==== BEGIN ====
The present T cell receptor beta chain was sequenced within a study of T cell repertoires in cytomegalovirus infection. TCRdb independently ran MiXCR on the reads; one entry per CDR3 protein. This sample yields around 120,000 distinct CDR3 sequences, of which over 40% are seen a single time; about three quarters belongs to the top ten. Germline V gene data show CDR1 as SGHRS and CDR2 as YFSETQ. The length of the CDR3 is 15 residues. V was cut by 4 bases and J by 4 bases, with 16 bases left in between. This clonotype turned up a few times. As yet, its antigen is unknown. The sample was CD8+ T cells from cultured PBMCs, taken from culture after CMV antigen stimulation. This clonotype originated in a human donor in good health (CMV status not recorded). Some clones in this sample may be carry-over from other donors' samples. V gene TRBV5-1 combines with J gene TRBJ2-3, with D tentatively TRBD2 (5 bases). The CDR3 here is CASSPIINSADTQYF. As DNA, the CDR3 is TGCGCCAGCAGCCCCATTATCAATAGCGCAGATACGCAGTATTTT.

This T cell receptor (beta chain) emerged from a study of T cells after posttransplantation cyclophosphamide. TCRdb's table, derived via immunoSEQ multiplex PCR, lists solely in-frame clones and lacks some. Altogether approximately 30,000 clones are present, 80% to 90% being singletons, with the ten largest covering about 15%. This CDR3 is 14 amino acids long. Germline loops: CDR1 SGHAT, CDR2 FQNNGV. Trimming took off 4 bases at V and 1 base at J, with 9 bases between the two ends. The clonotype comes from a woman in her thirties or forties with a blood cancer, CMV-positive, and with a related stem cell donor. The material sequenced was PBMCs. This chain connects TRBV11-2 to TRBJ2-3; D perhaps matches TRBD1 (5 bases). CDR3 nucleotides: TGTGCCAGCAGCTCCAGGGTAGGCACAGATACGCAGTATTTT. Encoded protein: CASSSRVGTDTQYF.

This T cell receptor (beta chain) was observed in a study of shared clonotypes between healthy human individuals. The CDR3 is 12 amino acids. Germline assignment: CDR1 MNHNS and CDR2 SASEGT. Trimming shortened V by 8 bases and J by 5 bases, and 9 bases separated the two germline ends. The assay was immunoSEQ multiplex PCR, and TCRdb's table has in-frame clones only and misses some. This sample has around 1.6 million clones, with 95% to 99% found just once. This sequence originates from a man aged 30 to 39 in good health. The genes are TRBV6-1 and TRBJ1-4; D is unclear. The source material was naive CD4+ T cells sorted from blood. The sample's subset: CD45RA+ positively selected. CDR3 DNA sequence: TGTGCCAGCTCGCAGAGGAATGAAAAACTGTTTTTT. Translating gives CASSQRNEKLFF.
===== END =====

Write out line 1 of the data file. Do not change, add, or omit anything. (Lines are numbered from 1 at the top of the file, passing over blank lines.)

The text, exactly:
The present T cell receptor beta chain was sequenced within a study of T cell repertoires in cytomegalovirus infection. TCRdb independently ran MiXCR on the reads; one entry per CDR3 protein. This sample yields around 120,000 distinct CDR3 sequences, of which over 40% are seen a single time; about three quarters belongs to the top ten. Germline V gene data show CDR1 as SGHRS and CDR2 as YFSETQ. The length of the CDR3 is 15 residues. V was cut by 4 bases and J by 4 bases, with 16 bases left in between. This clonotype turned up a few times. As yet, its antigen is unknown. The sample was CD8+ T cells from cultured PBMCs, taken from culture after CMV antigen stimulation. This clonotype originated in a human donor in good health (CMV status not recorded). Some clones in this sample may be carry-over from other donors' samples. V gene TRBV5-1 combines with J gene TRBJ2-3, with D tentatively TRBD2 (5 bases). The CDR3 here is CASSPIINSADTQYF. As DNA, the CDR3 is TGCGCCAGCAGCCCCATTATCAATAGCGCAGATACGCAGTATTTT.